There’s currently a lot of press attention surrounding the finger-prick antibody IgG/IgM strip test to detect if a person has had COVID-19. Here in the UK companies are buying them to test their staff, and some in the media are asking why the government hasn’t made millions of tests available to find out who has had the illness and could potentially get back to work.
We did a quick Google search, and there are many similar-looking test kits for sale. The performance claims on some were sketchy, with some using as few as 20 samples to determine their performance claim! However, we found a webpage for a COVID-19 IgG/IgM Rapid antibody test that used a total of 525 cases, with 397 positives, 128 negatives, clinically confirmed. We have no insight as to the reliability of the claims made in the product information. The purpose of this blog post is not to promote or denigrate any test but to illustrate how to look further than headline figures.
We ran the data through the Analyse-it Method Validation Edition version 5.51. Here's the workbook containing the analysis: COVID-19 IgM-IgG Rapid Test.xlsx
We used Analyse-it to determine the sensitivity/specificity and confirmed the performance claims on the website. The sensitivity is listed as 88.66% and the specificity 90.63%. Some websites also make an “accuracy” claim, usually a combination of (TP+TN)/Total, but that’s a useless statistic.
So, with reasonably impressive numbers around 90%, what’s the problem?
First, we need to look at the meaning of sensitivity and specificity:
These measures give the probability of a correct test result in subjects known to be with and without a condition, respectively. To understand how a test performs in the real world, we need to look at the predictive values. They tell us how useful the test would be when applied to a population. They indicate the probability of correctly identifying a subject's condition given the test result.
Here are the definitions of positive and negative predictive value:
Here’s where things get a little trickier. To calculate predictive values, the important numbers that we need to make decisions, we need to know the prevalence of COVID-19 in the population. And, at present, that’s an unknown.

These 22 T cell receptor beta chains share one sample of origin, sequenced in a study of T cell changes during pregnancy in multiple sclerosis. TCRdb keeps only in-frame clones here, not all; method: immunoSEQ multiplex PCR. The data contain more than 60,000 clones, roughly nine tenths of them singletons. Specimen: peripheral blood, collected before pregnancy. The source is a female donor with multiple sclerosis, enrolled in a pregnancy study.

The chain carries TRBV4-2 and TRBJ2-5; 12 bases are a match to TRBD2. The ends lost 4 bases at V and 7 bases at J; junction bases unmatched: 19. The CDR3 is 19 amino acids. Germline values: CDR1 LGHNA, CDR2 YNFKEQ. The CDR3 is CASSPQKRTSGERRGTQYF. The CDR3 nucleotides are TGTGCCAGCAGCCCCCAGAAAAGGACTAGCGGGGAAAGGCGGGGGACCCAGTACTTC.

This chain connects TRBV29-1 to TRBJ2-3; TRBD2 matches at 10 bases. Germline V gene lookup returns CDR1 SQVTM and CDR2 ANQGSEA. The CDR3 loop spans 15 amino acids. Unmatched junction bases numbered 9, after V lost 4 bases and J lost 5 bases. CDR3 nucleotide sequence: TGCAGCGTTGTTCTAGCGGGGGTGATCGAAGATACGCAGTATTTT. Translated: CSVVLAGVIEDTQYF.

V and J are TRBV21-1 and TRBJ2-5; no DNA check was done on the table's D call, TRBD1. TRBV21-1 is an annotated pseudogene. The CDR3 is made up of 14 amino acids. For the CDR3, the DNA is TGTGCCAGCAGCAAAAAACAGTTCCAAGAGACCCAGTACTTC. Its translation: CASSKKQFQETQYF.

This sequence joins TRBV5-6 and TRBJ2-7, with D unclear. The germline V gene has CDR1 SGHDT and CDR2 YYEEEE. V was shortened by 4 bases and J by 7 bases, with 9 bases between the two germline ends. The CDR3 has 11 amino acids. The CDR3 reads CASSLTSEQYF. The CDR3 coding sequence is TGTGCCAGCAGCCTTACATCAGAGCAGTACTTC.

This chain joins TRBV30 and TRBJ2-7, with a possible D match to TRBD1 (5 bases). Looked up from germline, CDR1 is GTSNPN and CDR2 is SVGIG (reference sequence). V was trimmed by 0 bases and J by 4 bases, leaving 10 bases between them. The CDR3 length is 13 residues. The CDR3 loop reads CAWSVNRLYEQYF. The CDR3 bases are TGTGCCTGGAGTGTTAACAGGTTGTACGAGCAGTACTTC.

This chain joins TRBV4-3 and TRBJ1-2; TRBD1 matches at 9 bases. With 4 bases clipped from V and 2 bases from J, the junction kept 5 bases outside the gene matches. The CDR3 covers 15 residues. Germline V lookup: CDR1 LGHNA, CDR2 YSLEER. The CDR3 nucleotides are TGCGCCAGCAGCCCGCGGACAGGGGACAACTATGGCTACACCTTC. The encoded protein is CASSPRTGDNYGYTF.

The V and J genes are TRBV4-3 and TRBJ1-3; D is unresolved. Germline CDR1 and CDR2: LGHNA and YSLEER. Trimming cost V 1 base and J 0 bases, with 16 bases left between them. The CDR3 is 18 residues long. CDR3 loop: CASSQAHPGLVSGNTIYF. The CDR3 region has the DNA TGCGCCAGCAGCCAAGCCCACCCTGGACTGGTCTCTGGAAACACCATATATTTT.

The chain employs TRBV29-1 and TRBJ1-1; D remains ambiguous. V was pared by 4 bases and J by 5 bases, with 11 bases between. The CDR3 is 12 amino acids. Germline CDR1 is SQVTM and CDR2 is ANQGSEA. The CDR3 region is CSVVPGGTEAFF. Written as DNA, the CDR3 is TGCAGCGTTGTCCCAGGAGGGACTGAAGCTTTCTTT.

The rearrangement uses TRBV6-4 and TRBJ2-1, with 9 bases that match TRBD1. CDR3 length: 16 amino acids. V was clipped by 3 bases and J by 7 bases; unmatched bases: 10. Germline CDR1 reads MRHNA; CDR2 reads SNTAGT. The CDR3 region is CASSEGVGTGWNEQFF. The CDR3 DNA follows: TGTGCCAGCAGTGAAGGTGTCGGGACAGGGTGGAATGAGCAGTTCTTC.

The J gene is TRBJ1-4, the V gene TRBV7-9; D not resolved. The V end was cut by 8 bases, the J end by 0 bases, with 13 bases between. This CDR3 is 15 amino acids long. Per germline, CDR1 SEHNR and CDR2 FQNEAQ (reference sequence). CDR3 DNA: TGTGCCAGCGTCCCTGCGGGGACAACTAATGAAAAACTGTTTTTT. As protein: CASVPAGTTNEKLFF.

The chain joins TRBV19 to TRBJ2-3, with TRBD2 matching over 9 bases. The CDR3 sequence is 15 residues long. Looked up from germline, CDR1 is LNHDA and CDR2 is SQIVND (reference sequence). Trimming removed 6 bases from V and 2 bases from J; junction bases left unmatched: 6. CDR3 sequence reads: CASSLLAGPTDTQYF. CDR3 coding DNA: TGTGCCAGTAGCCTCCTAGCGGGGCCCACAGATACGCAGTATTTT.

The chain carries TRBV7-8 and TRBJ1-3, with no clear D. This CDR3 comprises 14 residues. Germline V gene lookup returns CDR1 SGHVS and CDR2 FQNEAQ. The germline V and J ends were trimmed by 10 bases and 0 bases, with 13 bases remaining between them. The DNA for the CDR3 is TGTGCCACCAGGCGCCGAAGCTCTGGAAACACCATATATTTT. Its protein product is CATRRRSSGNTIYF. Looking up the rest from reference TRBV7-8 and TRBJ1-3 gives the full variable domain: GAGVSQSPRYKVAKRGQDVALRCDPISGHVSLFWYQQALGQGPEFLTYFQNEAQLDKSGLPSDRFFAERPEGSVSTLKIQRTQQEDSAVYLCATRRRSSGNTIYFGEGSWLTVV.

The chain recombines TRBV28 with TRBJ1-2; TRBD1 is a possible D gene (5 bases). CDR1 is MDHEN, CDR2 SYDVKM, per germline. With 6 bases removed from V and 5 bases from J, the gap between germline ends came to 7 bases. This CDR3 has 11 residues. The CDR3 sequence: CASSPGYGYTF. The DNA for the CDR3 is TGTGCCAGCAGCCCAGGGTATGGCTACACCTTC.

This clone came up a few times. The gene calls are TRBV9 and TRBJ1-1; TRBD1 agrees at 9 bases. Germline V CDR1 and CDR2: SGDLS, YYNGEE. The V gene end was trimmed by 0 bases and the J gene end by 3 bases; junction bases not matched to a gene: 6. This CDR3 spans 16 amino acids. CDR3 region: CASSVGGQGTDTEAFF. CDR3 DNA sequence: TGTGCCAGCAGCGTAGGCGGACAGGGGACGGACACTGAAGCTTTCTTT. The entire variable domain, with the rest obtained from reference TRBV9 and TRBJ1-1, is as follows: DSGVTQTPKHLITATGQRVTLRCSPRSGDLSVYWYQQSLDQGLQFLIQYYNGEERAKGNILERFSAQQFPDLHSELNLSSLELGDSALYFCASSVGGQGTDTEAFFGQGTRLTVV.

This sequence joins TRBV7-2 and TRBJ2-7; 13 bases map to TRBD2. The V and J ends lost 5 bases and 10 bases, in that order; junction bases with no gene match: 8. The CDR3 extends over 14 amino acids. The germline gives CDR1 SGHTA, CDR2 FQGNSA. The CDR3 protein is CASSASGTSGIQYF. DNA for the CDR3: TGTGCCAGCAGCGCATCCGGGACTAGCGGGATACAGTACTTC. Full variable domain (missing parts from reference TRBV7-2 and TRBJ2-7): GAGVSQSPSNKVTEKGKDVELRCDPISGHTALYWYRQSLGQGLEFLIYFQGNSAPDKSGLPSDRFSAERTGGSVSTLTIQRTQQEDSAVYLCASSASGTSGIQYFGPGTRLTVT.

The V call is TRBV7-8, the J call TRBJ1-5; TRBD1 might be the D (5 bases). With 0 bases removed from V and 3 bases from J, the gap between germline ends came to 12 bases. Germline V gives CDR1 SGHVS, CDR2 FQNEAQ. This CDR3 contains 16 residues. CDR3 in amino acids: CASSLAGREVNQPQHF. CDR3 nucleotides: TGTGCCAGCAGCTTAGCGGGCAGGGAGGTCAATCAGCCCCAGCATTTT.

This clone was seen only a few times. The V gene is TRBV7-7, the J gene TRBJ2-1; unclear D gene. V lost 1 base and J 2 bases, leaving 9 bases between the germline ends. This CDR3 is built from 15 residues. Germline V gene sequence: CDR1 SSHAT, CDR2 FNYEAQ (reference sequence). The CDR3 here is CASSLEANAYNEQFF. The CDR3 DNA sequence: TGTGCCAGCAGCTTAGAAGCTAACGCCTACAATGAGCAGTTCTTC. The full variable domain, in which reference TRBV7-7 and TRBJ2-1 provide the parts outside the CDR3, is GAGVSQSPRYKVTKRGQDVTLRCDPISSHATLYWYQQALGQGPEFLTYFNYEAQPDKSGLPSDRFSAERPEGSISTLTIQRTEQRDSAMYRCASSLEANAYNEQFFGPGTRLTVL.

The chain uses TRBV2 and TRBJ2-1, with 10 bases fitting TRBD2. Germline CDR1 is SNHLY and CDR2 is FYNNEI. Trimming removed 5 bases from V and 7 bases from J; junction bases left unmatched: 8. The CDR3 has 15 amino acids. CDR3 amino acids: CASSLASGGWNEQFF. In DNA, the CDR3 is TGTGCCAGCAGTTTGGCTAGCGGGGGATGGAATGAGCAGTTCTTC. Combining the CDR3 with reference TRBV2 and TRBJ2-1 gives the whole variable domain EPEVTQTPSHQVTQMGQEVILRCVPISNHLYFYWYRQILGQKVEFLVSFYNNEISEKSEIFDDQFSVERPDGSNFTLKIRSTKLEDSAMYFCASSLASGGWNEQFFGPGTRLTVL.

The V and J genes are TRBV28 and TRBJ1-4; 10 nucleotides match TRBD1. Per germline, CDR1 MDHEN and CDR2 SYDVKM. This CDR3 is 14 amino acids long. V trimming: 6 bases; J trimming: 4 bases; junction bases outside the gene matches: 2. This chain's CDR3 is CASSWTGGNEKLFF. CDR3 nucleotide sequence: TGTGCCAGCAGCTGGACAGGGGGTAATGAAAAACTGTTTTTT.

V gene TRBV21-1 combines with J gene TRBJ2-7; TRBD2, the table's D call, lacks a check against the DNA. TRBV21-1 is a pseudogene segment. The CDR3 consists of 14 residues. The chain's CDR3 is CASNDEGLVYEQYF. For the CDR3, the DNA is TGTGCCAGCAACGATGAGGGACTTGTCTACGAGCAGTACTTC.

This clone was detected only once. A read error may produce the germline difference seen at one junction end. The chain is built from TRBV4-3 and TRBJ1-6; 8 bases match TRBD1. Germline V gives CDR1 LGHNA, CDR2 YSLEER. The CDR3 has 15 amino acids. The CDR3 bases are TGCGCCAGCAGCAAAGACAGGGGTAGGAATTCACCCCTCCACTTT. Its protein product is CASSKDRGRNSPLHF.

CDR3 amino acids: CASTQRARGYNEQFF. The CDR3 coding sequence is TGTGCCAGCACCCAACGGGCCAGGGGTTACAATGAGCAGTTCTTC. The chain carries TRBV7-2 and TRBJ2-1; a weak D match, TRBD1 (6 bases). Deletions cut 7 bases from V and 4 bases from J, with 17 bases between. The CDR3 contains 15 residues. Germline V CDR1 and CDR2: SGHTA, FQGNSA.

We ran the numbers in Analyse-it using four scenarios for the prevalence of the illness of 1%, 5%, 10%, 20%.
The positive predictive value, that is, the probability that someone with a positive test result from this test has had COVID-19 illness is 8.7%, 33.2%, 51.2%, and 70.3%, respectively. Whilst the negative predictive values are 99.9%, 99.3%, 98.6%, 97.0%
To understand what’s going on here, we’ll use an example to show how the positive predictive value works.
Let’s assume you have a workforce of 100 staff to test (the population), and that the true unknown prevalence of COVID-19 illness in your workforce is only 5%. Therefore, 5 unknown staff have had the illness, and 95 have not. We apply the test to the population (all the staff) with the following results:
In total, 9 + 4 = 13 people tested positive as having had the illness. But, in truth, only 4 of 13 = 30% (as we see in Scenario 2 above) of those with a positive test have actually had the illness!
As can be seen in the example above, things aren’t as simple as they appear when you read a headline quoting a test with “90% accuracy”.
When applied to a population with a low prevalence of illness, the false positives soon overwhelm the true positives and make the test less useful. If applied to populations with a higher prevalence of the illness, such as workers who have had symptoms and self-isolated, the usefulness of the positive test result increases (see, for example, Scenario 4 in the table above).
This paper presents just one example of a single
test, and others with higher sensitivity/specificity will perform better. It highlights the importance of predictive values in decision making, and in evaluating whether a particular test is really that helpful.
For more information, see our online documentation:Measures of diagnostic accuracy
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